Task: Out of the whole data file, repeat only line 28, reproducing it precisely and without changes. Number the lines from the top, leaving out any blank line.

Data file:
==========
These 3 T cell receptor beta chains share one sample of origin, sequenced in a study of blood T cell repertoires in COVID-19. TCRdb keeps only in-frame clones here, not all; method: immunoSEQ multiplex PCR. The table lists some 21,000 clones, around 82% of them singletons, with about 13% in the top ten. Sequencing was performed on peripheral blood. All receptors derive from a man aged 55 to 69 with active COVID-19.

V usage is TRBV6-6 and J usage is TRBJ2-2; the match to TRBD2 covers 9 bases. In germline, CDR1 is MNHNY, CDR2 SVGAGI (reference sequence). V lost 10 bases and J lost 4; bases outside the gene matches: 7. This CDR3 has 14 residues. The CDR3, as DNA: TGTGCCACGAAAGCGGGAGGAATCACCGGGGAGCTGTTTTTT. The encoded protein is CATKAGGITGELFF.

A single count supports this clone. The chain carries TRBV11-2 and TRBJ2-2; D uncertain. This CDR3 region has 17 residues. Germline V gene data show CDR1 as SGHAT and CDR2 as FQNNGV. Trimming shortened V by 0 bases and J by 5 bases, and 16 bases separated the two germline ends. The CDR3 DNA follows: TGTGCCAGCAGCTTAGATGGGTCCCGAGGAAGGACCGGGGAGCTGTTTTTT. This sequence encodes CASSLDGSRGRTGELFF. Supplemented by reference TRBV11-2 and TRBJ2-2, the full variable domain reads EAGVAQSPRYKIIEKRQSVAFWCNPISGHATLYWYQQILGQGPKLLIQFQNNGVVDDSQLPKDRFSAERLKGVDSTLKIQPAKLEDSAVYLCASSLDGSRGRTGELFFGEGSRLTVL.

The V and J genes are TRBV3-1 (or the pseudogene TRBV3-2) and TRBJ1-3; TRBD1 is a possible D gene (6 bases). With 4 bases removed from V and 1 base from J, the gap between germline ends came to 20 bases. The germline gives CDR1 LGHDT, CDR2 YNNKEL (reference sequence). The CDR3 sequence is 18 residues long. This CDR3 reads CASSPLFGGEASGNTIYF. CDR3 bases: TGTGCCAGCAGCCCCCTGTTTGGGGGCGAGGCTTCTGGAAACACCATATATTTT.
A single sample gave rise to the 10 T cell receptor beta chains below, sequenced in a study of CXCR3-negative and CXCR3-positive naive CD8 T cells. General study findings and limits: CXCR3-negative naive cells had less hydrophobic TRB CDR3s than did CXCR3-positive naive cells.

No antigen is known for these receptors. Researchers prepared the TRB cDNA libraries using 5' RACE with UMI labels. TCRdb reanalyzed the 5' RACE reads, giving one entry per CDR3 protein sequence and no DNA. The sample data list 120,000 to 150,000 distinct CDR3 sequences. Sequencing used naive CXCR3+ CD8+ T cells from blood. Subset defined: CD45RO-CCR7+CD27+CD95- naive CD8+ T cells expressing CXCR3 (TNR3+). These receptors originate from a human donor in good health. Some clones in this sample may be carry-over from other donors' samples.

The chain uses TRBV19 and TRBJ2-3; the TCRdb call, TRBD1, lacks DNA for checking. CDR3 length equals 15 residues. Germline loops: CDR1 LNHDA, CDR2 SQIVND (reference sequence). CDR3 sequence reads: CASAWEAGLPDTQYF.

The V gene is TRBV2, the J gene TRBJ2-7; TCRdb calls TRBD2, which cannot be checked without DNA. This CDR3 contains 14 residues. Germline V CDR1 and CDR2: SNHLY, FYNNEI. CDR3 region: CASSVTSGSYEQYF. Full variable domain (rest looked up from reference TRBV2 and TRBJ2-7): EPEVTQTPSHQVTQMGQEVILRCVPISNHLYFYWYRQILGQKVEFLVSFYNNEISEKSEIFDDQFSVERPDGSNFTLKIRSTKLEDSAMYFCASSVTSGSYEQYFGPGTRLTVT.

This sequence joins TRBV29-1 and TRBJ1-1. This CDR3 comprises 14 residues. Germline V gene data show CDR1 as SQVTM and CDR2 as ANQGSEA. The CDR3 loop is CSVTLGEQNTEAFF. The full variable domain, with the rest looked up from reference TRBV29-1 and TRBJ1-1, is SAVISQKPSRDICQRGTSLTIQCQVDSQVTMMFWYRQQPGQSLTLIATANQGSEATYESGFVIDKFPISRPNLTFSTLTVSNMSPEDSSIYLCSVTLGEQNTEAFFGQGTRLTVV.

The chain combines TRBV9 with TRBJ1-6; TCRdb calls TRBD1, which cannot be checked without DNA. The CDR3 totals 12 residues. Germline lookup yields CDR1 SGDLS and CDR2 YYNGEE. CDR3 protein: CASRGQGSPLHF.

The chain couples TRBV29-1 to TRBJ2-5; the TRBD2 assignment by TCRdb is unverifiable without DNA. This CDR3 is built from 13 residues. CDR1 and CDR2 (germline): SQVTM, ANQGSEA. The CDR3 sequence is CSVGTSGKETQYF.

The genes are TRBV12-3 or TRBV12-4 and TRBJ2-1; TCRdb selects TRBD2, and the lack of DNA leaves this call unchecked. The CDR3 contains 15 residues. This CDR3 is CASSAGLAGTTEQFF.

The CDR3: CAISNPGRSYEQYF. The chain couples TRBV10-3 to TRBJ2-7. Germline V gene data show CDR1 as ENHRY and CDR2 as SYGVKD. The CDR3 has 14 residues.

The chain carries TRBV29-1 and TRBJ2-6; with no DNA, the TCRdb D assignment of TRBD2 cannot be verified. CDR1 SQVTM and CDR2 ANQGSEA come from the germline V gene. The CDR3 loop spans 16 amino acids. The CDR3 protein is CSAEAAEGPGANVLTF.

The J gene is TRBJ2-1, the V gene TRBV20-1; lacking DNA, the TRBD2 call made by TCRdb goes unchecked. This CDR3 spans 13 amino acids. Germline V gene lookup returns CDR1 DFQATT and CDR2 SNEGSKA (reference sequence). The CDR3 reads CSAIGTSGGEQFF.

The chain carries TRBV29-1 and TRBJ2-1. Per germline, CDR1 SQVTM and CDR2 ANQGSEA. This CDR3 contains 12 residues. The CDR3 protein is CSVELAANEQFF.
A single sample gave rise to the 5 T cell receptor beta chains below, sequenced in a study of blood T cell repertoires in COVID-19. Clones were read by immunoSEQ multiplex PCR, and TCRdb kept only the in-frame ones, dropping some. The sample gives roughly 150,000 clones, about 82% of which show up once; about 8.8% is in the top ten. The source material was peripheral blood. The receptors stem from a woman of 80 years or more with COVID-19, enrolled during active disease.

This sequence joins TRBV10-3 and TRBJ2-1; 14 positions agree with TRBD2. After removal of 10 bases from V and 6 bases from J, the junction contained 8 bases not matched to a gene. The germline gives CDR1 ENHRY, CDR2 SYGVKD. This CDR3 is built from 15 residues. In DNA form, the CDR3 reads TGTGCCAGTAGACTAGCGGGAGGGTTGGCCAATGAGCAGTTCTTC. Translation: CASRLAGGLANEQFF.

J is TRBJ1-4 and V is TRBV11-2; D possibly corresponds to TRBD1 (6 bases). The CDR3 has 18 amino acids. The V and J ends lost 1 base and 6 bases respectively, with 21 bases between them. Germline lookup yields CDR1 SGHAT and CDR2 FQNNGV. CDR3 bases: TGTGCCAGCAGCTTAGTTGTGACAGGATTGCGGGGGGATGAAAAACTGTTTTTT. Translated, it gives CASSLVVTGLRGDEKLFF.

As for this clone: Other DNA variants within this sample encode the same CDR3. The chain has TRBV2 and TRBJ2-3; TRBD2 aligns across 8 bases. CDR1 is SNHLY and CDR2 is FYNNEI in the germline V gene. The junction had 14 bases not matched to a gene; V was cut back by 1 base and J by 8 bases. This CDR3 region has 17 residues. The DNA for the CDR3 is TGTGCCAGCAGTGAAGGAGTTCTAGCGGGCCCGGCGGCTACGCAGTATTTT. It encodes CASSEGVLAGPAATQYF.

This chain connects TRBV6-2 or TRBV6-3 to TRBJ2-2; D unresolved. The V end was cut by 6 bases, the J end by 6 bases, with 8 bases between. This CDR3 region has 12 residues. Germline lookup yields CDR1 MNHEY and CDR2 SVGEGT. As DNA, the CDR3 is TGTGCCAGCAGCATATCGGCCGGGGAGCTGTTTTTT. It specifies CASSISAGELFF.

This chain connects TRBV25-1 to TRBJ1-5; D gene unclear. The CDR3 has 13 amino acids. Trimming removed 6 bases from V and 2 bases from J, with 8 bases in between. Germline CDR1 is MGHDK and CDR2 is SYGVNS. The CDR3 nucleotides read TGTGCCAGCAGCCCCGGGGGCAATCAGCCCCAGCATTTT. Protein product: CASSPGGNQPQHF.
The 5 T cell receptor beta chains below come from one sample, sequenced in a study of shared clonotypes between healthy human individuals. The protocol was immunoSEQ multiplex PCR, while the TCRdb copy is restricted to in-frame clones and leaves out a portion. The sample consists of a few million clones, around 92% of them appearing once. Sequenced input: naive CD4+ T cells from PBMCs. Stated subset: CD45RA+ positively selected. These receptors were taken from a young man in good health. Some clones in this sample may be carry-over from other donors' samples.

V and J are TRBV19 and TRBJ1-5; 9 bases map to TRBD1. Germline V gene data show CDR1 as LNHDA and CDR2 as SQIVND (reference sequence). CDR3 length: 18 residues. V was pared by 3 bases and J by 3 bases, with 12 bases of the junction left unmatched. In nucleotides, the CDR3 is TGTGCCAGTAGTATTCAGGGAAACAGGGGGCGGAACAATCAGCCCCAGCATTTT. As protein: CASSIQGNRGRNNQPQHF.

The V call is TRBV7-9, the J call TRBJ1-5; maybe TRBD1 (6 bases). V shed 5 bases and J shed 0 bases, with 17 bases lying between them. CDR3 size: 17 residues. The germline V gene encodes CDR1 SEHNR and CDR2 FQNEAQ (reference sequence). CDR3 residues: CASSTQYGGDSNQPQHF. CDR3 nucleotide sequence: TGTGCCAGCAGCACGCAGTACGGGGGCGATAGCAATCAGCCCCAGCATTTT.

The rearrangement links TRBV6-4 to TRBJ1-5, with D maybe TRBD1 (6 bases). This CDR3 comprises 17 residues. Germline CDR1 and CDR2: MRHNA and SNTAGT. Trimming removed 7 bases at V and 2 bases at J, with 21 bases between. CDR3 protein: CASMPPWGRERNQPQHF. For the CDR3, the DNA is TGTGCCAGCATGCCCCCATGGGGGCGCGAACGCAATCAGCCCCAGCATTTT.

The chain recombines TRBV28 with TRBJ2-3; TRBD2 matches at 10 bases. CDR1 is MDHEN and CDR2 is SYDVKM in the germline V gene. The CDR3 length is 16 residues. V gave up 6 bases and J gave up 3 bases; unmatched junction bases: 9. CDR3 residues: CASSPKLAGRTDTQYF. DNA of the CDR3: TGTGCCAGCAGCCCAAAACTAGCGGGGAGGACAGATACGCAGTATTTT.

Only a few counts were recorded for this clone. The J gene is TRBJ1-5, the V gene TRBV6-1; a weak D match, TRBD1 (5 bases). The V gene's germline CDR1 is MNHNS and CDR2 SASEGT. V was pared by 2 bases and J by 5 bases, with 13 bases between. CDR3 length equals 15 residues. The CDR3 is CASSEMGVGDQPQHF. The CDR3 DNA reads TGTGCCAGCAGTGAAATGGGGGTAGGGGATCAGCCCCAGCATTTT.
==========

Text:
Only a few counts were recorded for this clone. The J gene is TRBJ1-5, the V gene TRBV6-1; a weak D match, TRBD1 (5 bases). The V gene's germline CDR1 is MNHNS and CDR2 SASEGT. V was pared by 2 bases and J by 5 bases, with 13 bases between. CDR3 length equals 15 residues. The CDR3 is CASSEMGVGDQPQHF. The CDR3 DNA reads TGTGCCAGCAGTGAAATGGGGGTAGGGGATCAGCCCCAGCATTTT.